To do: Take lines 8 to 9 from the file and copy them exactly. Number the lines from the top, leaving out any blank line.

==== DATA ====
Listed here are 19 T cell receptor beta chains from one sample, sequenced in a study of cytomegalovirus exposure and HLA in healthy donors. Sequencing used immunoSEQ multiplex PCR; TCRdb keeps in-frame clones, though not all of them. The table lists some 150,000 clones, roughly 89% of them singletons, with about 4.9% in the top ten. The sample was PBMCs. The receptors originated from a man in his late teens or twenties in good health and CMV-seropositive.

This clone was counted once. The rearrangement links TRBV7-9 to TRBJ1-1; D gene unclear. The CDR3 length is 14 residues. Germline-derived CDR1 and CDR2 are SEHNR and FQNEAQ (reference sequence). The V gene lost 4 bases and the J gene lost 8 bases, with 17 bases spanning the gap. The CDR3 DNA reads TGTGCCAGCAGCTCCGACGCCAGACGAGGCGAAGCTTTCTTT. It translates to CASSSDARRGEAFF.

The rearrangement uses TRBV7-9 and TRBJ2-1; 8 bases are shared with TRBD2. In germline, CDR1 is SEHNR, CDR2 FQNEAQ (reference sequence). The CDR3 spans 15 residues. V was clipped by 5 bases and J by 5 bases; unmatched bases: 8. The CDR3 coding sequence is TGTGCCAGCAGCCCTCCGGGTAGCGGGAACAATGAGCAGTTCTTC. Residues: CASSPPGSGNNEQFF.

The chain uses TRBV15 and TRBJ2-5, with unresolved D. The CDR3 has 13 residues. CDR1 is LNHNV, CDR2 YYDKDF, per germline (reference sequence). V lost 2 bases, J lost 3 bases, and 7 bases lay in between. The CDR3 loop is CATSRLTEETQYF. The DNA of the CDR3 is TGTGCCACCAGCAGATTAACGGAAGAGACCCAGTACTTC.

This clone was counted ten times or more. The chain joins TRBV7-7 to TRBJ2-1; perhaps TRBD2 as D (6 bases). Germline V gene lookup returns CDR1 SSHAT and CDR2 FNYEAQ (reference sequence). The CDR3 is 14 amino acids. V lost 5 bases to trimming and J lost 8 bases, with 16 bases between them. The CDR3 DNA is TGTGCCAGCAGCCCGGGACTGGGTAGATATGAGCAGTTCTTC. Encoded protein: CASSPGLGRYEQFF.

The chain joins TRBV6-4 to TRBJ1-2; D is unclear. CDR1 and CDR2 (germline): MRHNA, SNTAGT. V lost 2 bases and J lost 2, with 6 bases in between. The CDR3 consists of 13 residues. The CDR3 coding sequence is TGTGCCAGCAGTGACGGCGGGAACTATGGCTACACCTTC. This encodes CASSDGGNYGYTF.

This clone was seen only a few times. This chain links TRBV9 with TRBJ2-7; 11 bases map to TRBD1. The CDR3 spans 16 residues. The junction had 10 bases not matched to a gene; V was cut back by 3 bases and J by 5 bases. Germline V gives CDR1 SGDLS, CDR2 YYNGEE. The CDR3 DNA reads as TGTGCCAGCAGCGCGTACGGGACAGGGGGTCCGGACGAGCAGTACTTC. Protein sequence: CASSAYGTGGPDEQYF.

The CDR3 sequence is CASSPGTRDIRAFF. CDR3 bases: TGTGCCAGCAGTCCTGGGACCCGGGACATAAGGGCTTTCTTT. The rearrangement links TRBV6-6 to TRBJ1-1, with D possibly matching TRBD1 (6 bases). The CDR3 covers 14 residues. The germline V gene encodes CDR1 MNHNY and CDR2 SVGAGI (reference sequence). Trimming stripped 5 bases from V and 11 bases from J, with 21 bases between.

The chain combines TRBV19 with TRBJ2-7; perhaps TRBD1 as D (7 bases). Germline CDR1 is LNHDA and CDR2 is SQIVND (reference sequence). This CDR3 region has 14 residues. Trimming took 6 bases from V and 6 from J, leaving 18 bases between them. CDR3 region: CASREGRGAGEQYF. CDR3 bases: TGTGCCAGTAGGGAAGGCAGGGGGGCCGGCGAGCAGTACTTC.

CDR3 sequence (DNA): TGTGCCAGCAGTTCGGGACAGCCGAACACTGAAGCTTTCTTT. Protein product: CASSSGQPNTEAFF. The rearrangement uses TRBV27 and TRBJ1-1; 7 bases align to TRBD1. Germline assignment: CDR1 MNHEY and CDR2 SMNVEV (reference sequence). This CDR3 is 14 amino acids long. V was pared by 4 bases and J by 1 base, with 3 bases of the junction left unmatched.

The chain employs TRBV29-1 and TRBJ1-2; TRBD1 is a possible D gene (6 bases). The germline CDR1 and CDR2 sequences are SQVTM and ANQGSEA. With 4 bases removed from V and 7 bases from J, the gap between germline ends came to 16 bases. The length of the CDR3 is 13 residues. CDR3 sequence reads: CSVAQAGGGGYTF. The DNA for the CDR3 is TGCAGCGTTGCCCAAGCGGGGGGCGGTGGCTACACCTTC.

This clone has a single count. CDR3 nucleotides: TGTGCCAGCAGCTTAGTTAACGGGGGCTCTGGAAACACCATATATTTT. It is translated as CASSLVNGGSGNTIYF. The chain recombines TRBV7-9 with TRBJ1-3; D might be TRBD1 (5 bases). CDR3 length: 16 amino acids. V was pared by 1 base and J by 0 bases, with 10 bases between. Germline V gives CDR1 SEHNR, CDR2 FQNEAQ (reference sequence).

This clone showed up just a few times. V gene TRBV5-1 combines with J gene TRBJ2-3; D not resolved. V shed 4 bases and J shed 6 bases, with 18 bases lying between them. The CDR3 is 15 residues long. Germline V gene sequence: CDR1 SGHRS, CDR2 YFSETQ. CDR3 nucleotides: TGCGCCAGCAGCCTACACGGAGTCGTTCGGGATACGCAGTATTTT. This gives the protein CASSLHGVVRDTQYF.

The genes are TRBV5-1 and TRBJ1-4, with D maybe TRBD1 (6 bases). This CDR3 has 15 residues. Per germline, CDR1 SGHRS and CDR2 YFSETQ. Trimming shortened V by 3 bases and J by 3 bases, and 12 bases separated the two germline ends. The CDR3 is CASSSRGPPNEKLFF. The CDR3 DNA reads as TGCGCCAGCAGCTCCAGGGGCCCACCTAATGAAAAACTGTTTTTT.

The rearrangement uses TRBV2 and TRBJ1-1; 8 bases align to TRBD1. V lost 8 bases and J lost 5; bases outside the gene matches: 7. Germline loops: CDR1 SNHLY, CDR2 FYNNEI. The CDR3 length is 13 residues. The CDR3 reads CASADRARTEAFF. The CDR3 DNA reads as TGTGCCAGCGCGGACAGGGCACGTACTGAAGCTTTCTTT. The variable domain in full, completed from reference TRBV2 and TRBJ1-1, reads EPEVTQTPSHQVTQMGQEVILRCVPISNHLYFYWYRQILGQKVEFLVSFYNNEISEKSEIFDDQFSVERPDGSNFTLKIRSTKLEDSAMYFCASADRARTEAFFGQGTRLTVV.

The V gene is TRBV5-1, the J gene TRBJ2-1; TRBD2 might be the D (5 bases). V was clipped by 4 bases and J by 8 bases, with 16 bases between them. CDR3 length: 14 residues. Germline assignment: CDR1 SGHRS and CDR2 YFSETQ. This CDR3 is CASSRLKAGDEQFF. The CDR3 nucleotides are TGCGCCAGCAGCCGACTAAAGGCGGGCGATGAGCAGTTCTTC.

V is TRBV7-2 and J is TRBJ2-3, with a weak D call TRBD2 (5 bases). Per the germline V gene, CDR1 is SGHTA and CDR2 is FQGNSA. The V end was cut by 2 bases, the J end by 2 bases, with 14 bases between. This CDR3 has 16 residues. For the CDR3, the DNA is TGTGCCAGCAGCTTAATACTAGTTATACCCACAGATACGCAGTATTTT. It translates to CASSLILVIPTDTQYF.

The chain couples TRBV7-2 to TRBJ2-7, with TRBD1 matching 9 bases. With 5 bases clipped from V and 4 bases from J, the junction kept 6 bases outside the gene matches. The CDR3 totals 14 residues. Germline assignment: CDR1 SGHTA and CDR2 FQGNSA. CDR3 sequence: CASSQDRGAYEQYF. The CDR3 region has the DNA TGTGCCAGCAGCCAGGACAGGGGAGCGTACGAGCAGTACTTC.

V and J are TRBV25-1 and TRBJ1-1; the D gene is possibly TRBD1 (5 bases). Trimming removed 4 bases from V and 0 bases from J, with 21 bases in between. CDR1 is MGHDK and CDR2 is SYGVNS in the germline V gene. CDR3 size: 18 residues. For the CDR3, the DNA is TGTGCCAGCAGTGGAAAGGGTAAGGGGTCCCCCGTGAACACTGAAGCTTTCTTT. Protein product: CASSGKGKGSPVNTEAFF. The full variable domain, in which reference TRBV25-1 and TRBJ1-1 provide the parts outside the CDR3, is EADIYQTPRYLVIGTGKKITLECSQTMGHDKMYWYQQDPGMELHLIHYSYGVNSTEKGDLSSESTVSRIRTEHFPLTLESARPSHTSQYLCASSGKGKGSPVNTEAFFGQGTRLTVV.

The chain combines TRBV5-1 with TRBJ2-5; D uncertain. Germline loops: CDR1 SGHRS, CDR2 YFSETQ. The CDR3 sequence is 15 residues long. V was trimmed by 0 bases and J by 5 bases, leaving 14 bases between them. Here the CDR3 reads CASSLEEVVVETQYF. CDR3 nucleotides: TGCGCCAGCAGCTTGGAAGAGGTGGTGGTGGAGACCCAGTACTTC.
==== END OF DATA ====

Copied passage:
The CDR3 sequence is CASSPGTRDIRAFF. CDR3 bases: TGTGCCAGCAGTCCTGGGACCCGGGACATAAGGGCTTTCTTT. The rearrangement links TRBV6-6 to TRBJ1-1, with D possibly matching TRBD1 (6 bases). The CDR3 covers 14 residues. The germline V gene encodes CDR1 MNHNY and CDR2 SVGAGI (reference sequence). Trimming stripped 5 bases from V and 11 bases from J, with 21 bases between.

The chain combines TRBV19 with TRBJ2-7; perhaps TRBD1 as D (7 bases). Germline CDR1 is LNHDA and CDR2 is SQIVND (reference sequence). This CDR3 region has 14 residues. Trimming took 6 bases from V and 6 from J, leaving 18 bases between them. CDR3 region: CASREGRGAGEQYF. CDR3 bases: TGTGCCAGTAGGGAAGGCAGGGGGGCCGGCGAGCAGTACTTC.